The Loan Estimate Form Explained

The Loan Estimate Form Explained

Beginning in early 2011, the Consumer Financial Protection Bureau (CFPB) initiated an industrywide research project to gather opinions and test new approaches to mortgage forms. To create a more informed consumer, they concluded, the layout and content of some popular forms would need to be consolidated and reexamined.

This has resulted in the creation of the Loan Estimate Form, which is a combination of the Good Faith Estimate (GFE), required by RESPA, and the Initial Truth in Lending Disclosure (TIL), required by TILA. Believed to reduce confusion, the new form places all estimate costs and an overview of consumer obligations in one place. The CFPB believes it will help borrowers avoid surprises at the closing table and facilitate more comparable loan shopping. According to a quantitative validation study produced by the CFPB, participants provided more correct answers about a sample mortgage using the new forms than they did using the old forms.

However, the changes are not just cosmetic. Producing and delivering the Loan Estimate Form will require substantial operational changes for every financial institution. According to the CFPB:

  • “Either a mortgage broker or creditor is required to provide the Loan Estimate form upon receipt of an Application by a mortgage broker. However, even if the mortgage broker provides the Loan Estimate, the creditor remains responsible for complying with the all requirements concerning provision of the form.”
  • “The creditor or mortgage broker must provide the form to the consumer no later than three business days after the consumer applies for a mortgage loan. The final rule contains a definition of what constitutes an “application” for these purposes, which consists of the consumer’s name, income, social security number to obtain a credit report, the property address, an estimate of the value of the property, and the mortgage loan amount sought.”
  • “Consistent with current law, the creditor generally cannot charge consumers any fees until after the consumers have been given the Loan Estimate form and the consumers have communicated their intent to proceed with the transaction. There is an exception that allows creditors to charge fees to obtain consumers’ credit reports.”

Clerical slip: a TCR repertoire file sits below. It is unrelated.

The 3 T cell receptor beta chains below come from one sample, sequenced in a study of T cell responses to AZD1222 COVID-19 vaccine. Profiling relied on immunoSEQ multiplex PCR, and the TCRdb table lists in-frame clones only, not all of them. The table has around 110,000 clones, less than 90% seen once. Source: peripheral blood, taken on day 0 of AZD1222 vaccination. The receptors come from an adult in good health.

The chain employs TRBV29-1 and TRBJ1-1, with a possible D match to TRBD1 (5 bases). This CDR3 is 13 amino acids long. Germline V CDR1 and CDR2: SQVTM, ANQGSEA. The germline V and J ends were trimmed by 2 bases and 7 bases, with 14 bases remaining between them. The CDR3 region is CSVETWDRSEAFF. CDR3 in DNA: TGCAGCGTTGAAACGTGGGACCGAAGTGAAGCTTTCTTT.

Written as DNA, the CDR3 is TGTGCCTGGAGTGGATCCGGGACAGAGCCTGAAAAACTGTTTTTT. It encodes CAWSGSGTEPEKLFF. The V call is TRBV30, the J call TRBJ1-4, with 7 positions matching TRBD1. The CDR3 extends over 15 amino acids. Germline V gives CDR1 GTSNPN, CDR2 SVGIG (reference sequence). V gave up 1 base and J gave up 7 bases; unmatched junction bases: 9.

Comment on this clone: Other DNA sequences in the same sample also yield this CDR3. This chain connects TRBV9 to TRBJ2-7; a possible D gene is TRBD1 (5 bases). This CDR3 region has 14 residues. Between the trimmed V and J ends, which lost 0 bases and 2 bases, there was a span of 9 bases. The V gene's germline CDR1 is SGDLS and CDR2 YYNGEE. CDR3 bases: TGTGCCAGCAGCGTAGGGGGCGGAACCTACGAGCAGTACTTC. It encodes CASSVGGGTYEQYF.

• “Creditors and other persons may provide consumers with written estimates prior to application. The rule requires that any such written estimates contain a disclaimer to prevent confusion with the Loan Estimate form. This disclaimer is required for advertisements.”

Financial institutions are counting down to August 1st, 2015 when these rules will take immediate effect. Failure to meet the new requirements could mean unprecedented fine amounts. According to Housingwire, civil penalties could reach as high as $1,000,000 per day. Even an unintentional TILA-RESPA violation can result in a fine of $5,000 per day.

 

Are You Prepared for August?

The Loan Estimate Form, as well as the rest of “Know Before You Know,” is elaborated on more in our new eBook, “All in Good Faith: How ‘Know Before You Owe’ Changes Everything.” In it, author Jorge Sauri explains the history of this new regulation, how to respond to the new rules as well as how it will impact you and your customers.

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About Jorge Sauri, CTO

Introduced in 2001 as the first product to market, Jorge Sauri founded MortgageDashboard with the sole purpose of developing the very best-of-breed cloud-based mortgage loan origination software. Built on a Software as a Service (SaaS) platform, MortgageDashboard is an end-to-end solution spanning loan origination and business processes to automated compliance alerts and point-of-sale loan applications.

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